It's a good thing we don't remember pain, otherwise no woman would bear more than one child and the Jackass gang would stop letting people kick them in the junk. As much as I love combat-heavy racing games, I always forget about how painfully cheap they can be at times. It's not just Mario Kart's blue shell, but really any game where you get taken down seconds before winning a race. That's the kind of pain that should make me never want to play racing game again. Like I said, it's a good thing I have a short memory when it comes to pain.
Ridge Racer Unbounded offers all of the same frustrating problems that you get with Need for Speed, Burnout and every other rough and tumble racing games. You'll get fragged without warning, forced to replay races over and over to get first and deal with a computer AI that seems determined to make you regret spending that sixty dollars. And yet, despite all of these problems, Bugbear's newest arcade-style racer scratches an important itch.
First things first: Unbounded is not your typical Ridge Racer game. It doesn't look like Ridge Racer, it doesn't control like Ridge Racer and it most certainly doesn't sound like Ridge Racer. Instead this is something more akin to Burnout, Split/Second and recent Need for Speed games. Don't let the radical departure scare you off, because Unbounded has enough compelling ideas to make you completely forget about Namco's past failures at updating the Ridge Racer name.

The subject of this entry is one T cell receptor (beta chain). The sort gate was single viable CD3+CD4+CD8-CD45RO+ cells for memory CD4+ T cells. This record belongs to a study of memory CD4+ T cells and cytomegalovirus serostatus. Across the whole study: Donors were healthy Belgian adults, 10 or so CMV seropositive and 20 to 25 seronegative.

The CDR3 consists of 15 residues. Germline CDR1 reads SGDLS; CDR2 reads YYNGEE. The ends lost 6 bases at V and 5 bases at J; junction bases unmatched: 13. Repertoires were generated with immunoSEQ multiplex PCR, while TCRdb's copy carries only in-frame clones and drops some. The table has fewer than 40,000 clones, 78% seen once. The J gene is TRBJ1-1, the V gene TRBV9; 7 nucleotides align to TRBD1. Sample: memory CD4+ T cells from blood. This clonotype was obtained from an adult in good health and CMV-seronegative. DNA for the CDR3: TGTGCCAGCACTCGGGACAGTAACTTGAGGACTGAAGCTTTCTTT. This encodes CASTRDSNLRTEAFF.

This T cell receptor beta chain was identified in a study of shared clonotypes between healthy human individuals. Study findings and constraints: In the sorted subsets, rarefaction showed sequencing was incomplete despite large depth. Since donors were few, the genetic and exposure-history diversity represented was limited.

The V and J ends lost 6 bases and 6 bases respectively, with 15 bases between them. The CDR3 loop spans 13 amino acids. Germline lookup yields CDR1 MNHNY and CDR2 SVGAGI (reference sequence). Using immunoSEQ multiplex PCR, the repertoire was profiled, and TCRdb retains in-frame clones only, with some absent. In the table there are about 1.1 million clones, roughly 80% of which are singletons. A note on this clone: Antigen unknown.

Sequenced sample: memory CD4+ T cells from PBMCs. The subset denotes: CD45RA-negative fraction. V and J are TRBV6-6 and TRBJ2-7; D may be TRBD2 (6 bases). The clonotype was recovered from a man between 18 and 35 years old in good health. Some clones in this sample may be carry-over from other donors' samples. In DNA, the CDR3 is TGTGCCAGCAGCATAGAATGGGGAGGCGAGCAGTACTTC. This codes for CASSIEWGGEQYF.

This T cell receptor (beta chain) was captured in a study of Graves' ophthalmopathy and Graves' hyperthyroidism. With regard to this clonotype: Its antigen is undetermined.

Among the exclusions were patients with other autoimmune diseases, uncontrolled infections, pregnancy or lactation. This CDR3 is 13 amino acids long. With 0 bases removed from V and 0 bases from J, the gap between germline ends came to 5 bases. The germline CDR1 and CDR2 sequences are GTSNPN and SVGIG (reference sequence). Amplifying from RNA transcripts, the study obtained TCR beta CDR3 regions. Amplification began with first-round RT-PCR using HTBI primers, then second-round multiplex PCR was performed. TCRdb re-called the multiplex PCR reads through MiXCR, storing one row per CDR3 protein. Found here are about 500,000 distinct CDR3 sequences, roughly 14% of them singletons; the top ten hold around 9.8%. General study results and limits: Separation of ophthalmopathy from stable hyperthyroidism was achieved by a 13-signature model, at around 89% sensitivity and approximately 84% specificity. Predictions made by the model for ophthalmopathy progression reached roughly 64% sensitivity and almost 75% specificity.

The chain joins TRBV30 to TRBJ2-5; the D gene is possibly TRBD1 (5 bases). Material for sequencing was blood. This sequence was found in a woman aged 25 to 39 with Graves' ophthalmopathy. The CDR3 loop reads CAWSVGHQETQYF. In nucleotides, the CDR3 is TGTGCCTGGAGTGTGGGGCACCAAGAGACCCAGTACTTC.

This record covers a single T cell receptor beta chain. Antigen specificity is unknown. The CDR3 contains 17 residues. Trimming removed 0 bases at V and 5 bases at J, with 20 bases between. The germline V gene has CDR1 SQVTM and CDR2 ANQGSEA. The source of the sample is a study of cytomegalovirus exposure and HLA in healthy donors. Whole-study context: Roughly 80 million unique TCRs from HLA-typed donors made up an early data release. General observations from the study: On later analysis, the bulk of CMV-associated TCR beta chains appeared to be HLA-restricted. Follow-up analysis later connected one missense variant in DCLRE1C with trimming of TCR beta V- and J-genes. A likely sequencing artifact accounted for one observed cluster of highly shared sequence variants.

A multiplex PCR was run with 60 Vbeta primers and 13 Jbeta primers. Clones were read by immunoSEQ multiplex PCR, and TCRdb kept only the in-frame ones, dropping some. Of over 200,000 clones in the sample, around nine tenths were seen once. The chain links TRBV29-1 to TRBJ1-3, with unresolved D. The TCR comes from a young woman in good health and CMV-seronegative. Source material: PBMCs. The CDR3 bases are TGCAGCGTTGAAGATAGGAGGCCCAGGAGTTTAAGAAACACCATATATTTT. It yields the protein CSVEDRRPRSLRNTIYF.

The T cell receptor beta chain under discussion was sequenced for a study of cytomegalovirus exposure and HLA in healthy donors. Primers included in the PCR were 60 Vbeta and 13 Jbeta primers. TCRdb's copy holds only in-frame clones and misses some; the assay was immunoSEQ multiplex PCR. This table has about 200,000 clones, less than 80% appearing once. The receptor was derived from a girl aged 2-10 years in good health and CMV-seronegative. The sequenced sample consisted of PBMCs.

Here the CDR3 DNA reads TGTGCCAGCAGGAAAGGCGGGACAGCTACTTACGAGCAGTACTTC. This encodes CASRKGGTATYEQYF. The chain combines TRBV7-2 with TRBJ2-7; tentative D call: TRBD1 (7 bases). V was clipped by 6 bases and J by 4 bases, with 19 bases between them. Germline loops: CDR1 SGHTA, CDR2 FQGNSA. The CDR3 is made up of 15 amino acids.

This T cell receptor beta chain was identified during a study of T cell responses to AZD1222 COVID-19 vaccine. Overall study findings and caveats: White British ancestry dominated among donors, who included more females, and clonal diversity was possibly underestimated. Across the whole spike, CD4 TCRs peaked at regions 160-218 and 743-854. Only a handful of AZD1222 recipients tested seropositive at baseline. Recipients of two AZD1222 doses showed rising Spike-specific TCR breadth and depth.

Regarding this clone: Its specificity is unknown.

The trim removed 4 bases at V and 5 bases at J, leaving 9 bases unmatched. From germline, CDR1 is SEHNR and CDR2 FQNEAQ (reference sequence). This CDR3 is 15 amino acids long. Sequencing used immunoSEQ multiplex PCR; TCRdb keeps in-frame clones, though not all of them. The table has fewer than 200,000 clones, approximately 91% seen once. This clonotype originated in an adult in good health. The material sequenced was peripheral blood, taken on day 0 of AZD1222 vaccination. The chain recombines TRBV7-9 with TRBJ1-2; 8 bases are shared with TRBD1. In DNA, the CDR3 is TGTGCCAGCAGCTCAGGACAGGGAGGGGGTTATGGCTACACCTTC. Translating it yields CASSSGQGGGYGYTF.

Much like Burnout and Bugbear's own Flat Out series, Unbounded is all about running the competition off the road, finding hidden shortcuts and generally being a jerk behind the wheel. You can frag other cars, blow-up overturned tanker trucks, crash through buildings and just about anything else you can think of to come in first. All along the way you earn points, which go towards unlocking cars, race tracks and even other parts of Shatter Bay.
The gimmick here is the way the city crumbles around you. The power meter is more than just another name for a nitro boost; it will allow you to interact with the city in ways that can give you the upper hand. Once the power meter is full, players will be able to find hidden paths by literally busting through the walls of buildings, stadiums, malls and more. You create your own path, all while everybody else is forced to take the long way around these destructible environments.
The power meter also allows players to blow-up well-placed obstacles, making it even harder for your opponents to catch up. And even if you don't have your power meter completely full, there are still all sorts of medians and pillars to crash through. In fact, half of the fun of Unbounded is seeing all of the pieces of debris fly through the air as you crash through brick walls as you take an especially harrowing corner. In most racing games you would be able to bounce off of these walls, but not here. The level of destruction makes for a great first impression.
Once you get over seeing the environments crumble at your car's power, you'll notice the creative heads-up display. Instead of simply popping up text telling you how many laps are left or how far behind first place you are, Unbounded seems to project those figures onto the walls and buildings. This may not sound like much, but it gives the game a great sense of style. Even when the game is plowing familiar ground, it's these little touches that set it apart.
Racing is split into a few different varieties, all of which you've already seen in one form or another. The basic race is called Domination and features all of the building crashing and tanker explosions that you've heard about. On the other hand, the Shindo races have you driving fast cars with only a boost meter, forcing you to avoid shortcuts and all-out combat.